What should I check before design delivery acceptance?
That's the question you should ask yourself when you see the delivery from the hired design agency. As a mobile development agency, we see many things that clients come to us with different design qualities. Some of the qualities are obvious. Whether you like how it looks, do you like colors, or are the designer's reasoning clear to you. However, some issues are only seen by professionals.
I'll tell you about different criteria with different subjectivity levels, but some are quite objective. It would help if you did not forget about the following:
Official guidelines conformance
Make your app look filled even when there is no content.
If your app operates with data, there may be cases when you don't have any data stored. E.g., if you want to develop a Notes app, your user may start fresh without any notes or delete all of them later. In this case, you'd probably want to see a clarification on the screen displaying the list of all user's notes. Something like: "You don't have any notes yet. Just get down to business.", maybe in a less intimidating way and with a nice picture associated with emptiness or eagerness to start the creative process. You should see that version of the screen in the design mockups; it's not something implied.
Entertain the user while content is loading.
If your app works with a backend, it will need time to load the data, and the user doesn't want to stare at an empty screen. It may be the place to show your customers some tips or entertain them somehow. Maybe you don't know how to do that, then ask for some beautiful animation, so the user's eye is not bored. That may be important because the user may leave just because the app without any animation or content looks like it's not working. Users delete apps that are not working.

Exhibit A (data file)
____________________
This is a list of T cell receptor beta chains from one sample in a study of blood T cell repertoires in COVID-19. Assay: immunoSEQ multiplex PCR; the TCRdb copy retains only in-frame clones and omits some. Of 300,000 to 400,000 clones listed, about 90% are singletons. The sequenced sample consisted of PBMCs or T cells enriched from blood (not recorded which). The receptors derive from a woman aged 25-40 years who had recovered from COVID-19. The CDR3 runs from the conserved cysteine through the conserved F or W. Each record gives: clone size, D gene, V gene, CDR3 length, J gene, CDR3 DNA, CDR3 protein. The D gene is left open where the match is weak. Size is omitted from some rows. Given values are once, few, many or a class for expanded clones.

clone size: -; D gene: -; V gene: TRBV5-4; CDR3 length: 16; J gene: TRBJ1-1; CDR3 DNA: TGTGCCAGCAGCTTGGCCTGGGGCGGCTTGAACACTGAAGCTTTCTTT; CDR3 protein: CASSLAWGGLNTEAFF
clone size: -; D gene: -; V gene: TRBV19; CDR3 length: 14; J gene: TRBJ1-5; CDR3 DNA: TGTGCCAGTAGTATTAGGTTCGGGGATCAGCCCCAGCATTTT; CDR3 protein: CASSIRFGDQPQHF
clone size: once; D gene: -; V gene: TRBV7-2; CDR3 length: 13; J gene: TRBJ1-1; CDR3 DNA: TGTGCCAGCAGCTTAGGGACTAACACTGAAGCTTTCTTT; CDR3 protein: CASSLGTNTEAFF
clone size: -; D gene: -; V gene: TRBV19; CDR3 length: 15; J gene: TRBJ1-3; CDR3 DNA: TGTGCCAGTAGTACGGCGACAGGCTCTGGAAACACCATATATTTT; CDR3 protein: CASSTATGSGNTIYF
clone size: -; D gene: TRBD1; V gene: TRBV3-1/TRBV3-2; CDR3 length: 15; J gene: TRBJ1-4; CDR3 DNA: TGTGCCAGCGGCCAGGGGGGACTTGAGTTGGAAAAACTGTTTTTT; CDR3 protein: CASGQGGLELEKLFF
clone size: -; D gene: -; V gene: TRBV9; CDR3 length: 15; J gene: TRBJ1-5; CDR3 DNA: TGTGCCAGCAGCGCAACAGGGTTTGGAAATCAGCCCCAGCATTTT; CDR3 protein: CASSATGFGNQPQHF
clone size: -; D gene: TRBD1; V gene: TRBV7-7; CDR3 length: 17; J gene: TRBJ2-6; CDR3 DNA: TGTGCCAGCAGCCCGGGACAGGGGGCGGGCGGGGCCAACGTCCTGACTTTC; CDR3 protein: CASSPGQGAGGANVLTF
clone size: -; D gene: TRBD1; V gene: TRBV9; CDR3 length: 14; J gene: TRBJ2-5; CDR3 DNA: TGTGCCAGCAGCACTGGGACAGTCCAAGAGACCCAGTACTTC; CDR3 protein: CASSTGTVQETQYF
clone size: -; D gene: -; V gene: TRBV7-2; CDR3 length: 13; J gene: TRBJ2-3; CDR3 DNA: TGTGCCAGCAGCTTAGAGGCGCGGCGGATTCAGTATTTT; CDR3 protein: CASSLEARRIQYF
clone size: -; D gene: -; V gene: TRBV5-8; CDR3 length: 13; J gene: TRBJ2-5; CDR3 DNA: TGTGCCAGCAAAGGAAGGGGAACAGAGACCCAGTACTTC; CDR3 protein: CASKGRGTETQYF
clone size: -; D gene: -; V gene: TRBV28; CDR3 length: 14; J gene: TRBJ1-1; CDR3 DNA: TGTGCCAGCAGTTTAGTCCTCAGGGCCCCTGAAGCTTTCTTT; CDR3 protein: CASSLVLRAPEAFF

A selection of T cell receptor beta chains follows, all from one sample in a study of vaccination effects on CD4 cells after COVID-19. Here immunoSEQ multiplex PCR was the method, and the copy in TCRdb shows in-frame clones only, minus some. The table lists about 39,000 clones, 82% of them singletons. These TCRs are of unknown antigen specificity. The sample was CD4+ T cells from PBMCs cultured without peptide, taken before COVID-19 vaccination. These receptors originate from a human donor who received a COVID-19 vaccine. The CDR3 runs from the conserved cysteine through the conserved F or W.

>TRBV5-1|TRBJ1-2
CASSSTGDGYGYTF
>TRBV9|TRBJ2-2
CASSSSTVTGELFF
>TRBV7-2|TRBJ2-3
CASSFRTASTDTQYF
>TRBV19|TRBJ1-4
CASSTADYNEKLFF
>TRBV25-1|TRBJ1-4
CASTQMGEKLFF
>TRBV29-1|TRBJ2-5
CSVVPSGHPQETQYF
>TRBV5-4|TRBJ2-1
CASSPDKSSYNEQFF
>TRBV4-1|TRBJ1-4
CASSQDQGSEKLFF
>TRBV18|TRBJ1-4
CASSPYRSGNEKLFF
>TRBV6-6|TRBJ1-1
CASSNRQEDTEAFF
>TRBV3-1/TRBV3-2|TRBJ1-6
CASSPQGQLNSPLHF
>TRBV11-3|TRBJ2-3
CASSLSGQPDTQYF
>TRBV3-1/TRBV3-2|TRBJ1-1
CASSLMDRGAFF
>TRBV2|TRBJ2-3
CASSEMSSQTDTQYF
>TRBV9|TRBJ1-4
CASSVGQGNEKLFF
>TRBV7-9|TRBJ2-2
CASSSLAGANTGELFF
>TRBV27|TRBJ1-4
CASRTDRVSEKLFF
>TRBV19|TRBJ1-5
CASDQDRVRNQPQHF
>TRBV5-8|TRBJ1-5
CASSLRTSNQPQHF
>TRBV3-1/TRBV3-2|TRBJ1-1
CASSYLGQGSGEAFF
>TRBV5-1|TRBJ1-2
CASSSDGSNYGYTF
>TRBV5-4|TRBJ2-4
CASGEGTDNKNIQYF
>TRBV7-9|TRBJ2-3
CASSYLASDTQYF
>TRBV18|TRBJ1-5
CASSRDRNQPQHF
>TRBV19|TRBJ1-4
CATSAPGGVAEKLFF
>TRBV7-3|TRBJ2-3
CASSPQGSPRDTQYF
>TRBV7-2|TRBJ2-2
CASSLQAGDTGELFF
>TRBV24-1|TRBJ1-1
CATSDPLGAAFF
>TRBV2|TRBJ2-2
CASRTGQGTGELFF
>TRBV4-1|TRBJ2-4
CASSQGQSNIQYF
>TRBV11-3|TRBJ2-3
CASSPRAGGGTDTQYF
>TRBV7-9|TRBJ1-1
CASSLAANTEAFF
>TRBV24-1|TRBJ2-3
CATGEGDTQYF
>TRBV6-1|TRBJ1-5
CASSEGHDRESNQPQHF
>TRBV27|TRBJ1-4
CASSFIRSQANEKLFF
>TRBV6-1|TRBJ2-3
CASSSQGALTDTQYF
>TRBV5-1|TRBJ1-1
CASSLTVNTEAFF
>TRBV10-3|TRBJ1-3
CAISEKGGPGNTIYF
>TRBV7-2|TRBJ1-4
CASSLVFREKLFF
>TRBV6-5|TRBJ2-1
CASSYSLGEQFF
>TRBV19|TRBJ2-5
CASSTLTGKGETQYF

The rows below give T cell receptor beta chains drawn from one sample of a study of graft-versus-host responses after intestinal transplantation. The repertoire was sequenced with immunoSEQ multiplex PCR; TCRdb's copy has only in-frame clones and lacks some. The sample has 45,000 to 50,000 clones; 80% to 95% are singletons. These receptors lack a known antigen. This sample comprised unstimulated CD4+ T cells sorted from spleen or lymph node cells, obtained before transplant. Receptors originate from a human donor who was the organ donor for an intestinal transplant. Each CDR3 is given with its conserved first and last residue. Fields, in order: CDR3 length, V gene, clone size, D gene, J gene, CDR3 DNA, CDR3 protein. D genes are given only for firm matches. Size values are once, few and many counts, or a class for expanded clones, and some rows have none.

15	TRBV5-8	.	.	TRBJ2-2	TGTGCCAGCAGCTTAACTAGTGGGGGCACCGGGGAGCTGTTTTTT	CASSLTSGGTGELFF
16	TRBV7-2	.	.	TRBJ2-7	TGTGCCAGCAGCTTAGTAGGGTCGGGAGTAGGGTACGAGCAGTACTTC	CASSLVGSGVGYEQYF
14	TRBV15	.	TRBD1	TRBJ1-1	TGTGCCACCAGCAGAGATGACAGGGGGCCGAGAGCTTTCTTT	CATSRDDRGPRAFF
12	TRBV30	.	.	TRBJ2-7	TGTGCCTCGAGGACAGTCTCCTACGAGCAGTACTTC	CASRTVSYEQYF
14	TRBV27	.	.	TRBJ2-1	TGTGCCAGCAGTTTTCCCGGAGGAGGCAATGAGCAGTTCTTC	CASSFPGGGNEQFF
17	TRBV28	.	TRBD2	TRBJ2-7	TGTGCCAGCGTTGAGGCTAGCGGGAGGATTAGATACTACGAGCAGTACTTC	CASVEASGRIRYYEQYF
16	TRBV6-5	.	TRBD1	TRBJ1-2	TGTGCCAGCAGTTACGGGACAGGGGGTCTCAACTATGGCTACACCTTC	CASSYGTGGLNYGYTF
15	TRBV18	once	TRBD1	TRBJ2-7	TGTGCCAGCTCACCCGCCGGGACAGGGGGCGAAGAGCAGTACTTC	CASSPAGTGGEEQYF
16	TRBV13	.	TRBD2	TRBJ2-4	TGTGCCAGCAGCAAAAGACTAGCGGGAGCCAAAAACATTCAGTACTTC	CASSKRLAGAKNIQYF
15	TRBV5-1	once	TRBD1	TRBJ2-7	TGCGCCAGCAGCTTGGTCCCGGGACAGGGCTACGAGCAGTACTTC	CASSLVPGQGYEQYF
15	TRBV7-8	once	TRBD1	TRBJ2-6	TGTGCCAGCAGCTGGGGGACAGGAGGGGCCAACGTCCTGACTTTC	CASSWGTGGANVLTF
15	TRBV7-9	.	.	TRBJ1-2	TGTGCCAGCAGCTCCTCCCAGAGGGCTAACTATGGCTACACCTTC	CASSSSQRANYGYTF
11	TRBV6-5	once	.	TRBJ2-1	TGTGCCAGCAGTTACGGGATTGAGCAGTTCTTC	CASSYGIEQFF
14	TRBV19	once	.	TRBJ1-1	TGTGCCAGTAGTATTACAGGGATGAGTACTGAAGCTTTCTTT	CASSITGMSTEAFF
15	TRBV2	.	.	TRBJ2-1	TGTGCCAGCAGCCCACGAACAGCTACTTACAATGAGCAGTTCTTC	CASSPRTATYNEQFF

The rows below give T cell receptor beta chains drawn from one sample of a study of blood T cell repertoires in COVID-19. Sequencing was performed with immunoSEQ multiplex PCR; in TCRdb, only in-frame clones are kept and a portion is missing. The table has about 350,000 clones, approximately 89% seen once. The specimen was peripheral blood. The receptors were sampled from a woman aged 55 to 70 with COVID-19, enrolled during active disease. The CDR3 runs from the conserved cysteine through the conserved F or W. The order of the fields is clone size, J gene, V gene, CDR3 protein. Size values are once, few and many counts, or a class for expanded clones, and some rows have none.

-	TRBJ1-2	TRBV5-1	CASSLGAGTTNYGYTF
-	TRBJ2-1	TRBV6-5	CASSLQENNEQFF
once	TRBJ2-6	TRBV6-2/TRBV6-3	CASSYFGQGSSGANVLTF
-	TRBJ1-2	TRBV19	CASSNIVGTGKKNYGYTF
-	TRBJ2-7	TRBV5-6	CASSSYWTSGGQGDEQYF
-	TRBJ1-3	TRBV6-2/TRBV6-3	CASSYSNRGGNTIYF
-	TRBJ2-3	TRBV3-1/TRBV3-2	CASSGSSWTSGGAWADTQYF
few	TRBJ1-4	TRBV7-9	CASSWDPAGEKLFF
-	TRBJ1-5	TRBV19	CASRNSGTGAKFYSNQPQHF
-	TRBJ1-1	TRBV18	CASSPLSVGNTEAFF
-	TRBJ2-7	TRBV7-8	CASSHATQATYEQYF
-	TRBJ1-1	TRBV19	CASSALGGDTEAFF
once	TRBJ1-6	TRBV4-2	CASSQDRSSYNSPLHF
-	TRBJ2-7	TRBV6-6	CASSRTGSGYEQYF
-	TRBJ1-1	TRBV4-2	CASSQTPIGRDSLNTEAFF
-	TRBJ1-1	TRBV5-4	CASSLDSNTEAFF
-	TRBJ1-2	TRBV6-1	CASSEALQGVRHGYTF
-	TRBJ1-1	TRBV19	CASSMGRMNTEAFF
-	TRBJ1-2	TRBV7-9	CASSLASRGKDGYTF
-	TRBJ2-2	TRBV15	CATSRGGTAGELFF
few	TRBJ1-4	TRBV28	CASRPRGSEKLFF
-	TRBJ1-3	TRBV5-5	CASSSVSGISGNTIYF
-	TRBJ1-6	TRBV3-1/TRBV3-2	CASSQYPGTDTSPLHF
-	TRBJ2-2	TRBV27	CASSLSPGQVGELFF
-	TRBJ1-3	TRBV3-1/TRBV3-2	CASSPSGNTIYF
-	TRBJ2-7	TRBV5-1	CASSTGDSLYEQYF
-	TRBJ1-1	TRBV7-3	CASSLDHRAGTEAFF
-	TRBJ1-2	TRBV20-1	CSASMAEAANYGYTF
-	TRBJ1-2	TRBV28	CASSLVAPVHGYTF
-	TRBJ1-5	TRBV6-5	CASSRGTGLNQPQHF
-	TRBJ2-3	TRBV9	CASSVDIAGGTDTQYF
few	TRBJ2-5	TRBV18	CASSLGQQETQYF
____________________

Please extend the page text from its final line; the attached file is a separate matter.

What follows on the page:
Hope for the best but always keep error states in mind.
We all hope our app always works perfectly, and nothing bad ever happens. But the reality shows that we should consider the bad cases to get ahead of our competitors. Sometimes the user doesn't have an internet connection or puts wrong values in the wrong input fields. We should warn them about the problem so that they understand what is happening. If they don't, they will blame it on you and your developers. And that's not what we want.
Be original but still follow the guidelines.
Both Apple and Google provide the guidelines for designers, and it's quite important to know them and feel their reasoning. Most of what is said in guidelines help users feel like the app is a part of the ecosystem they are used to. That gives your product more intuitiveness and the impression that everything works as it should. Moreover, it could save you some money as the native design is usually cheaper to implement. And your app may still look stylish and expensive.
Suppose you see any solutions that you don't remember seeing in any apps that may be a bad sign. Ask the designer or agency to explain why they chose this solution. You can also ask for references, especially if the feature is not unusual.
This is a shortlist of the things you should check before the design acceptance. If you already have a design at hand or plan to order it - email us at firstname.lastname@example.org, and we promise to at least give you a piece of advice.